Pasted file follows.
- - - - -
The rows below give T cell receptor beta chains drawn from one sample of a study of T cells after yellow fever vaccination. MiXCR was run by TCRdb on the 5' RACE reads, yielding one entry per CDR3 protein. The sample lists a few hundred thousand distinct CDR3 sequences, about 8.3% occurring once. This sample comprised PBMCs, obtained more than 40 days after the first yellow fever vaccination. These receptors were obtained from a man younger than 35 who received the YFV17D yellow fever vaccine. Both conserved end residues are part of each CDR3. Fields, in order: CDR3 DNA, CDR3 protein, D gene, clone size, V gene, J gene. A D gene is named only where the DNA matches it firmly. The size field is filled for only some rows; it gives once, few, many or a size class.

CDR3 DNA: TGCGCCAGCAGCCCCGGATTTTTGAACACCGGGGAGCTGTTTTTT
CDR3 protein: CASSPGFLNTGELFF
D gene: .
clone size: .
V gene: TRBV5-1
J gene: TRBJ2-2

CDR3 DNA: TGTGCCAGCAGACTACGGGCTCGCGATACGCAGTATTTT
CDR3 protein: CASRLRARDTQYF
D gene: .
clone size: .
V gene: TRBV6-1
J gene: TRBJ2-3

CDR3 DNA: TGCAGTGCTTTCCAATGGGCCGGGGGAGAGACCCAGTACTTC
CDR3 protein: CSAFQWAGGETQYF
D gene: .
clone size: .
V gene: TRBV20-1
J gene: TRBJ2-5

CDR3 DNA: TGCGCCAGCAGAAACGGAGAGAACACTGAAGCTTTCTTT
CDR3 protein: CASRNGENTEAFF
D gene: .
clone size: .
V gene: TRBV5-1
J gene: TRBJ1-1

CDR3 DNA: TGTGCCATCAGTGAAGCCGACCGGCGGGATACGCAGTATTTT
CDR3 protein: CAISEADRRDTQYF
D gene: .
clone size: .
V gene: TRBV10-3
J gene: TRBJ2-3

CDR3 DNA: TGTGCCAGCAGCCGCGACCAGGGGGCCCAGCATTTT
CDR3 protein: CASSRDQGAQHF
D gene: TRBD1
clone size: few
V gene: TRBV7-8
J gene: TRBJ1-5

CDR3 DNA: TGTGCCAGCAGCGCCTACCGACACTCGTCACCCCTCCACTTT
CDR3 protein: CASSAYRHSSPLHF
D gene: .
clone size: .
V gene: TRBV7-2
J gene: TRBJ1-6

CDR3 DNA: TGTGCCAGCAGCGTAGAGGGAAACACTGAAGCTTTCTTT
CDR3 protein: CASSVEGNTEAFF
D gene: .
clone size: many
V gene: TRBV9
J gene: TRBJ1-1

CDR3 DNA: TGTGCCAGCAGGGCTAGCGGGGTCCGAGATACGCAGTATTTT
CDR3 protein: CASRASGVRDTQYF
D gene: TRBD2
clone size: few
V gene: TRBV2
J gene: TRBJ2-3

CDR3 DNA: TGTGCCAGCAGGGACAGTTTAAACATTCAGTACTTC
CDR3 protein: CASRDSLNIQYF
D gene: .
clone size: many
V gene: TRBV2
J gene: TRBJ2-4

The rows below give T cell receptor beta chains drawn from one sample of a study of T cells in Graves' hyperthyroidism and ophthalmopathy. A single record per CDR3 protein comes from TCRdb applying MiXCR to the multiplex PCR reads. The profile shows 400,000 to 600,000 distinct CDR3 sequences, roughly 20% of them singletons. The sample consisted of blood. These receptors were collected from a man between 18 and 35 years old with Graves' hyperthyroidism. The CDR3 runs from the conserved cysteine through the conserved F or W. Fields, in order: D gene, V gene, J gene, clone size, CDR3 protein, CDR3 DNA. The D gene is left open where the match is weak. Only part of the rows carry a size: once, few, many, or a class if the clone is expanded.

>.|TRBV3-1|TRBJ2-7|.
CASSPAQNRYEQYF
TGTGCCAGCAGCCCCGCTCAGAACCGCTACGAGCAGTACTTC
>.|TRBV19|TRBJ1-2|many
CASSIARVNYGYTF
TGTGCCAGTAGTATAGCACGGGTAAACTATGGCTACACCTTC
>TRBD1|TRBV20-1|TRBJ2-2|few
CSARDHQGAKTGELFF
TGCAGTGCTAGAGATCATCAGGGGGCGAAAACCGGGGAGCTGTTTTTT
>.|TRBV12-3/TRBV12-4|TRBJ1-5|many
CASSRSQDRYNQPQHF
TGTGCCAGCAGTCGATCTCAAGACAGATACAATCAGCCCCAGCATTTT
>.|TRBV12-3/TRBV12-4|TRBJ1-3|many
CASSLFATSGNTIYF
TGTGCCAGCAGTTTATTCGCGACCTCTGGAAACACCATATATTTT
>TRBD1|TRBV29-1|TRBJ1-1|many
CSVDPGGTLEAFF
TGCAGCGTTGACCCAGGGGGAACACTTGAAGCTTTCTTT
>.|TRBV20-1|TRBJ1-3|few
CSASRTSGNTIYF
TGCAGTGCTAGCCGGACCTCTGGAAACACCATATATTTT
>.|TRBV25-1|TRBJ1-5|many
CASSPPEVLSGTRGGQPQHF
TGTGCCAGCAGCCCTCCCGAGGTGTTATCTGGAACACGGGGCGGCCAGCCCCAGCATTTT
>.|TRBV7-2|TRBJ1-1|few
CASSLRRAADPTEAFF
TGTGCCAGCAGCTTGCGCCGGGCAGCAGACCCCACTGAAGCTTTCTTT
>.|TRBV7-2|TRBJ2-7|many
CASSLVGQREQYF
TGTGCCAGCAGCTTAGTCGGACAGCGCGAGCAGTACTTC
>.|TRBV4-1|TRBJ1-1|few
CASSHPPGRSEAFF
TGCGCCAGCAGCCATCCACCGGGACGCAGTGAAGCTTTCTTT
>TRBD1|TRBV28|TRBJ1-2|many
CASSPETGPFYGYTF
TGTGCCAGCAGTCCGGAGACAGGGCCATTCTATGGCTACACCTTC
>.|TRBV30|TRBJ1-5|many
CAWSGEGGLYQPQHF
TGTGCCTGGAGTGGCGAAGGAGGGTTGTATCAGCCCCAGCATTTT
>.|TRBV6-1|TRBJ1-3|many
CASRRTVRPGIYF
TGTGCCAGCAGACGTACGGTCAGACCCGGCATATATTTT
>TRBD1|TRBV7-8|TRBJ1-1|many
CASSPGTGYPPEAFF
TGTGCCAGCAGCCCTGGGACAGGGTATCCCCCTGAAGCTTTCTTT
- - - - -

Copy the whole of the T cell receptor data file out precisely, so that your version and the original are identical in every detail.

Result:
The rows below give T cell receptor beta chains drawn from one sample of a study of T cells after yellow fever vaccination. MiXCR was run by TCRdb on the 5' RACE reads, yielding one entry per CDR3 protein. The sample lists a few hundred thousand distinct CDR3 sequences, about 8.3% occurring once. This sample comprised PBMCs, obtained more than 40 days after the first yellow fever vaccination. These receptors were obtained from a man younger than 35 who received the YFV17D yellow fever vaccine. Both conserved end residues are part of each CDR3. Fields, in order: CDR3 DNA, CDR3 protein, D gene, clone size, V gene, J gene. A D gene is named only where the DNA matches it firmly. The size field is filled for only some rows; it gives once, few, many or a size class.

CDR3 DNA: TGCGCCAGCAGCCCCGGATTTTTGAACACCGGGGAGCTGTTTTTT
CDR3 protein: CASSPGFLNTGELFF
D gene: .
clone size: .
V gene: TRBV5-1
J gene: TRBJ2-2

CDR3 DNA: TGTGCCAGCAGACTACGGGCTCGCGATACGCAGTATTTT
CDR3 protein: CASRLRARDTQYF
D gene: .
clone size: .
V gene: TRBV6-1
J gene: TRBJ2-3

CDR3 DNA: TGCAGTGCTTTCCAATGGGCCGGGGGAGAGACCCAGTACTTC
CDR3 protein: CSAFQWAGGETQYF
D gene: .
clone size: .
V gene: TRBV20-1
J gene: TRBJ2-5

CDR3 DNA: TGCGCCAGCAGAAACGGAGAGAACACTGAAGCTTTCTTT
CDR3 protein: CASRNGENTEAFF
D gene: .
clone size: .
V gene: TRBV5-1
J gene: TRBJ1-1

CDR3 DNA: TGTGCCATCAGTGAAGCCGACCGGCGGGATACGCAGTATTTT
CDR3 protein: CAISEADRRDTQYF
D gene: .
clone size: .
V gene: TRBV10-3
J gene: TRBJ2-3

CDR3 DNA: TGTGCCAGCAGCCGCGACCAGGGGGCCCAGCATTTT
CDR3 protein: CASSRDQGAQHF
D gene: TRBD1
clone size: few
V gene: TRBV7-8
J gene: TRBJ1-5

CDR3 DNA: TGTGCCAGCAGCGCCTACCGACACTCGTCACCCCTCCACTTT
CDR3 protein: CASSAYRHSSPLHF
D gene: .
clone size: .
V gene: TRBV7-2
J gene: TRBJ1-6

CDR3 DNA: TGTGCCAGCAGCGTAGAGGGAAACACTGAAGCTTTCTTT
CDR3 protein: CASSVEGNTEAFF
D gene: .
clone size: many
V gene: TRBV9
J gene: TRBJ1-1

CDR3 DNA: TGTGCCAGCAGGGCTAGCGGGGTCCGAGATACGCAGTATTTT
CDR3 protein: CASRASGVRDTQYF
D gene: TRBD2
clone size: few
V gene: TRBV2
J gene: TRBJ2-3

CDR3 DNA: TGTGCCAGCAGGGACAGTTTAAACATTCAGTACTTC
CDR3 protein: CASRDSLNIQYF
D gene: .
clone size: many
V gene: TRBV2
J gene: TRBJ2-4

The rows below give T cell receptor beta chains drawn from one sample of a study of T cells in Graves' hyperthyroidism and ophthalmopathy. A single record per CDR3 protein comes from TCRdb applying MiXCR to the multiplex PCR reads. The profile shows 400,000 to 600,000 distinct CDR3 sequences, roughly 20% of them singletons. The sample consisted of blood. These receptors were collected from a man between 18 and 35 years old with Graves' hyperthyroidism. The CDR3 runs from the conserved cysteine through the conserved F or W. Fields, in order: D gene, V gene, J gene, clone size, CDR3 protein, CDR3 DNA. The D gene is left open where the match is weak. Only part of the rows carry a size: once, few, many, or a class if the clone is expanded.

>.|TRBV3-1|TRBJ2-7|.
CASSPAQNRYEQYF
TGTGCCAGCAGCCCCGCTCAGAACCGCTACGAGCAGTACTTC
>.|TRBV19|TRBJ1-2|many
CASSIARVNYGYTF
TGTGCCAGTAGTATAGCACGGGTAAACTATGGCTACACCTTC
>TRBD1|TRBV20-1|TRBJ2-2|few
CSARDHQGAKTGELFF
TGCAGTGCTAGAGATCATCAGGGGGCGAAAACCGGGGAGCTGTTTTTT
>.|TRBV12-3/TRBV12-4|TRBJ1-5|many
CASSRSQDRYNQPQHF
TGTGCCAGCAGTCGATCTCAAGACAGATACAATCAGCCCCAGCATTTT
>.|TRBV12-3/TRBV12-4|TRBJ1-3|many
CASSLFATSGNTIYF
TGTGCCAGCAGTTTATTCGCGACCTCTGGAAACACCATATATTTT
>TRBD1|TRBV29-1|TRBJ1-1|many
CSVDPGGTLEAFF
TGCAGCGTTGACCCAGGGGGAACACTTGAAGCTTTCTTT
>.|TRBV20-1|TRBJ1-3|few
CSASRTSGNTIYF
TGCAGTGCTAGCCGGACCTCTGGAAACACCATATATTTT
>.|TRBV25-1|TRBJ1-5|many
CASSPPEVLSGTRGGQPQHF
TGTGCCAGCAGCCCTCCCGAGGTGTTATCTGGAACACGGGGCGGCCAGCCCCAGCATTTT
>.|TRBV7-2|TRBJ1-1|few
CASSLRRAADPTEAFF
TGTGCCAGCAGCTTGCGCCGGGCAGCAGACCCCACTGAAGCTTTCTTT
>.|TRBV7-2|TRBJ2-7|many
CASSLVGQREQYF
TGTGCCAGCAGCTTAGTCGGACAGCGCGAGCAGTACTTC
>.|TRBV4-1|TRBJ1-1|few
CASSHPPGRSEAFF
TGCGCCAGCAGCCATCCACCGGGACGCAGTGAAGCTTTCTTT
>TRBD1|TRBV28|TRBJ1-2|many
CASSPETGPFYGYTF
TGTGCCAGCAGTCCGGAGACAGGGCCATTCTATGGCTACACCTTC
>.|TRBV30|TRBJ1-5|many
CAWSGEGGLYQPQHF
TGTGCCTGGAGTGGCGAAGGAGGGTTGTATCAGCCCCAGCATTTT
>.|TRBV6-1|TRBJ1-3|many
CASRRTVRPGIYF
TGTGCCAGCAGACGTACGGTCAGACCCGGCATATATTTT
>TRBD1|TRBV7-8|TRBJ1-1|many
CASSPGTGYPPEAFF
TGTGCCAGCAGCCCTGGGACAGGGTATCCCCCTGAAGCTTTCTTT